Premium Member
4,133
2,826
113
I was consistently impressed throughout my HEMS career with how well and how quickly most ICU nurses adapted to the prehospital environment.

But I mostly worked for very prehospital-oriented programs. I think it is at least as much a reflection of the culture and training of the HEMS program, as it is the individual.
 

Summit

Critical Crazy
2,411
913
113
AS350 B3e because they gotta fly over 14ers (and sometimes land on them)
 

Peak

ED/Prehospital Registered Nurse
895
499
63
We've had a few folks leave or get offers from FFL, their starting pay for medics (a few years ago) was under 50k. My base is over that and my district is far from wealthy. It's shameful, no wonder they can't keep medics.

Yep and RN pay isn't much better, it is typically only 10-15 thousand more a year. Most of the nurses that they try to recruit from us would be taking a 30-50% pay cut. I made more as a new grad RN in the ED than most of those flight nurses (the exception being those who's time with FFL/AL is measured in decades).

I am also told (grain of salt here) that it's a seriously RN heavy program and there is little advancement opportunity for paramedics. We're seeing more and more double RN crews, which would be fine if the the RN crews got some field exposure. If you sit on scene with my trauma patient for 15 minutes in the ambulance, we aren't going to call you anymore.

They pulled that when I was in fire, and 15 minutes was far from the longest time they took to package, so we stopped calling them. If I can have the patient in the hospital before you would have lifted off then you are not benefiting my patient (5 minutes to take off, 10 to fly to us, 15-20ish to package...). And it's not just in the field, I've been at some outreach sites and we had to call for them to transport to our main campus and they wanted 30 minutes to package a patient who was already intubated on push dose ketamine/versed and very ready for transport. The lack of urgency is ridiculous, its not a matter of getting the patient ready for transport, its just that everything is done at a snail's pace.

Any trauma patient? Every trauma patient? I can’t recall how you all say CO works as far as RSI goes, but that is one procedure I’d hate to feel rushed along at, let alone as if the GEMS crews wouldn’t utilize us because of that.

Clearly, I’m not privie to your system, but it just seems like a broad brush to paint with.

There are, and have been numerous calls over the past few months where sitting on scene, thinking it through, and safely and efficiently working with everyone on scene did so much more than had we’d felt, or been rushed along for the soul purpose of time savings when time savings was of no benefit to the particular patient at hand.

It's not just trauma. Strokes, headbleeds, septic neonate s/p Norwood (that is on my list of cases I will never forget, and not because of the patient)... the list goes on. I have been on the EMS side, been in outreach sites sending patients, and receiving them in our main campus. There are some great crews here, but the majority don't have a sense of urgency.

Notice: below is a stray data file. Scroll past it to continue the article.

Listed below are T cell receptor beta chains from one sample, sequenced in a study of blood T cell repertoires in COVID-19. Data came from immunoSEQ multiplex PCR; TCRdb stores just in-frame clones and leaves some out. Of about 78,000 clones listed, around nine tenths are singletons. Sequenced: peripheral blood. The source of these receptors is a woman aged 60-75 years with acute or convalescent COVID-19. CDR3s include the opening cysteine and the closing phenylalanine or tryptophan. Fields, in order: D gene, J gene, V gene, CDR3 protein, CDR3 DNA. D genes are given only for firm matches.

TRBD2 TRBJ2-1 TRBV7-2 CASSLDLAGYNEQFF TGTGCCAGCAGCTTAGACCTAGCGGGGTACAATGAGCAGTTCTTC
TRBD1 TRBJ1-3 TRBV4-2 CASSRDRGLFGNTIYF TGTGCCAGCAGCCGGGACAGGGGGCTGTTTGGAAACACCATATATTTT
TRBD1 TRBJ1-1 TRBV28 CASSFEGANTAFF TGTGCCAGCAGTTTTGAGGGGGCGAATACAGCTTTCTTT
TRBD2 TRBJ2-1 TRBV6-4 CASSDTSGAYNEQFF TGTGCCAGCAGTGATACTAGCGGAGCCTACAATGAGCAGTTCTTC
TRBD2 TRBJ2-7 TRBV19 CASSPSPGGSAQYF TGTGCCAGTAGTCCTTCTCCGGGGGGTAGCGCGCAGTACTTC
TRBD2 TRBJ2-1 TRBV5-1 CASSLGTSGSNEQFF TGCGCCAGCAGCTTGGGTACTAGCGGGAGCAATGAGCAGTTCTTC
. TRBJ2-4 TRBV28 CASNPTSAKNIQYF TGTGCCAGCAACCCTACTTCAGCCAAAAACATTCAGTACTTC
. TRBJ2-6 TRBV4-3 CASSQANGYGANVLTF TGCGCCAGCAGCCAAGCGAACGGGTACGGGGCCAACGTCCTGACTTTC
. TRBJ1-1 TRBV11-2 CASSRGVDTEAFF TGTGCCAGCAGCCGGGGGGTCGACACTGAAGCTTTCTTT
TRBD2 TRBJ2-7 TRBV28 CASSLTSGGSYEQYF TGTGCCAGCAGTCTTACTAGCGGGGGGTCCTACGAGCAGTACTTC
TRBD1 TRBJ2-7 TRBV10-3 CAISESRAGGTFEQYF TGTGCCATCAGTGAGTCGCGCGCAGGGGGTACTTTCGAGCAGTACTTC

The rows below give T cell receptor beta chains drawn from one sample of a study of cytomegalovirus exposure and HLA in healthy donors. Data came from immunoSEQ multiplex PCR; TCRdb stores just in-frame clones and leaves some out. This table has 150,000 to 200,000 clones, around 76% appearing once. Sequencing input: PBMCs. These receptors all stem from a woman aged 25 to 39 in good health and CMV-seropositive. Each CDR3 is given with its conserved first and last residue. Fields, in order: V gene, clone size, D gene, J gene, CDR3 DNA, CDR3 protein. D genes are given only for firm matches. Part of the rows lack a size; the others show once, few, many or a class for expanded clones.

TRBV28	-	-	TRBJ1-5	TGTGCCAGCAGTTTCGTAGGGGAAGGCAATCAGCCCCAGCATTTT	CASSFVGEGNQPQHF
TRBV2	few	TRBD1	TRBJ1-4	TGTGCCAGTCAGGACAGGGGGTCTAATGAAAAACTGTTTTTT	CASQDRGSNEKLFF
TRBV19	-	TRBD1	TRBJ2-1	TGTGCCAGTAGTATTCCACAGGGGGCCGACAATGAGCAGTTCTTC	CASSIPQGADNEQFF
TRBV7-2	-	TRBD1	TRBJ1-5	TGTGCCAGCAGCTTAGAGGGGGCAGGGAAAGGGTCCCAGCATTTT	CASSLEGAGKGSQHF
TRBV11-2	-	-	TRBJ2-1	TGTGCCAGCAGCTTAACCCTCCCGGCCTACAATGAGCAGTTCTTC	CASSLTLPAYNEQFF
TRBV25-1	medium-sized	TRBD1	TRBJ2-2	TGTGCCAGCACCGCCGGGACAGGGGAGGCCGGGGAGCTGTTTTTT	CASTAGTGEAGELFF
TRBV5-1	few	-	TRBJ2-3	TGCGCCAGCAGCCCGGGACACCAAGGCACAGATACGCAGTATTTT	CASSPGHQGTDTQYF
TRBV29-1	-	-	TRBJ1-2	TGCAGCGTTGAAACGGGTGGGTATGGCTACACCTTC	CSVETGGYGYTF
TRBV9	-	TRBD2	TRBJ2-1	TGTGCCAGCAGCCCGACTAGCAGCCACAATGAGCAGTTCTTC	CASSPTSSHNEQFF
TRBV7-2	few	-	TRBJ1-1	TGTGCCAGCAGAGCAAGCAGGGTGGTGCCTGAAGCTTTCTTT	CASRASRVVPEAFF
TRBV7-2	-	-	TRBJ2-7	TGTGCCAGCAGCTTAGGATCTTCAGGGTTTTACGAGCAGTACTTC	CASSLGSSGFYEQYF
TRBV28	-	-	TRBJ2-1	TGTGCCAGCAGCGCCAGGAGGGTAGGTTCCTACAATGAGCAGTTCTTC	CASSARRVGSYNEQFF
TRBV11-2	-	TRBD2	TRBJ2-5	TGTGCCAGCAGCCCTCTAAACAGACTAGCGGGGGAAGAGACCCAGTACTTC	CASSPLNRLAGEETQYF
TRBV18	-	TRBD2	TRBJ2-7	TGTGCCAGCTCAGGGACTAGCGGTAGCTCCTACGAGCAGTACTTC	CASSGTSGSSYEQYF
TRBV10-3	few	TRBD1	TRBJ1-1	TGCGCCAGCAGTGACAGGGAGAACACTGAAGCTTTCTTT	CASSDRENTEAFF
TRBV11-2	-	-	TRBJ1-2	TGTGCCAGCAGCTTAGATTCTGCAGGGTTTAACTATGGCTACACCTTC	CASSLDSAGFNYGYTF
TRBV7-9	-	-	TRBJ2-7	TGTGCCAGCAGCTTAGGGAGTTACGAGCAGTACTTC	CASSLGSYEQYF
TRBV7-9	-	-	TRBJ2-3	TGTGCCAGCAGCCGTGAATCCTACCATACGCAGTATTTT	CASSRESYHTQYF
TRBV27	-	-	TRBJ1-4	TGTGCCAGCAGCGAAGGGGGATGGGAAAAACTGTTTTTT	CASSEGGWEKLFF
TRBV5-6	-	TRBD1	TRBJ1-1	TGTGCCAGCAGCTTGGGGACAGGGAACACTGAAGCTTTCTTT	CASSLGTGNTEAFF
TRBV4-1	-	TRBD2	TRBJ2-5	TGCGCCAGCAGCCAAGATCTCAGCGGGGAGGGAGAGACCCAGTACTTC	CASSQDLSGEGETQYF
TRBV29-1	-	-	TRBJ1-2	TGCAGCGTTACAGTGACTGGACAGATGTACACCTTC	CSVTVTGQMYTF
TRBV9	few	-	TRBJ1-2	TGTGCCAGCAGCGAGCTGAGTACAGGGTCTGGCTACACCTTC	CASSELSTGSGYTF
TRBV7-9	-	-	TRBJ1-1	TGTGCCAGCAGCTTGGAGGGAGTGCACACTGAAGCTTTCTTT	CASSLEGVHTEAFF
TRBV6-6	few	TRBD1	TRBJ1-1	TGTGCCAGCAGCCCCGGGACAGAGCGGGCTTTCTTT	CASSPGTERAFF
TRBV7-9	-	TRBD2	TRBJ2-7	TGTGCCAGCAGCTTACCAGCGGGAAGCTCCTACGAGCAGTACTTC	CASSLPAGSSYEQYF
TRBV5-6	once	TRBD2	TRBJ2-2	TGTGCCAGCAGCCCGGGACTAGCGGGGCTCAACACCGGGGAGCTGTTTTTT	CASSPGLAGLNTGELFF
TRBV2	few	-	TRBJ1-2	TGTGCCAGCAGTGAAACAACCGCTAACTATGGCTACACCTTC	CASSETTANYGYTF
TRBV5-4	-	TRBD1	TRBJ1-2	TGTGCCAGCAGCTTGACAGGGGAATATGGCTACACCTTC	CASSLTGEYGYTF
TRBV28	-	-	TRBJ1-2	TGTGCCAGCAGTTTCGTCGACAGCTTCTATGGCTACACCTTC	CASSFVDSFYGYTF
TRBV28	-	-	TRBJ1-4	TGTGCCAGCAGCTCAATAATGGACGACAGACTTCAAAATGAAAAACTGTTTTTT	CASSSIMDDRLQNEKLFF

Tigger

Dodges Pucks
Community Leader
7,292
2,234
113
Yep and RN pay isn't much better, it is typically only 10-15 thousand more a year. Most of the nurses that they try to recruit from us would be taking a 30-50% pay cut. I made more as a new grad RN in the ED than most of those flight nurses (the exception being those who's time with FFL/AL is measured in decades).



They pulled that when I was in fire, and 15 minutes was far from the longest time they took to package, so we stopped calling them. If I can have the patient in the hospital before you would have lifted off then you are not benefiting my patient (5 minutes to take off, 10 to fly to us, 15-20ish to package...). And it's not just in the field, I've been at some outreach sites and we had to call for them to transport to our main campus and they wanted 30 minutes to package a patient who was already intubated on push dose ketamine/versed and very ready for transport. The lack of urgency is ridiculous, its not a matter of getting the patient ready for transport, its just that everything is done at a snail's pace.



It's not just trauma. Strokes, headbleeds, septic neonate s/p Norwood (that is on my list of cases I will never forget, and not because of the patient)... the list goes on. I have been on the EMS side, been in outreach sites sending patients, and receiving them in our main campus. There are some great crews here, but the majority don't have a sense of urgency.
Lately we have had more issues with just general flusterness. I really like flight, I appreciate their community outreach and their absolute willingness to participate in SAR operation. I just wish there was more emphasis was placed on prehospital operations. But I guess for that money I'm not sure I'd be bound and determined to move forward with much personal growth.
 

Ensihoitaja

Forum Captain
340
103
43
I am also told (grain of salt here) that it's a seriously RN heavy program and there is little advancement opportunity for paramedics. We're seeing more and more double RN crews, which would be fine if the the RN crews got some field exposure. If you sit on scene with my trauma patient for 15 minutes in the ambulance, we aren't going to call you anymore.

Jeeze. We never use them (or any other HEMS agency) so most of what I know is from friends that work/have worked there.
 

BMedic

Forum Ride Along
6
4
3
Salary range in my area
Highest paying company
$28.00/hr starting 36hr's a week with shift differential. about 10% for weekends and 19% for nights....

many others range near $25/hr
 

Top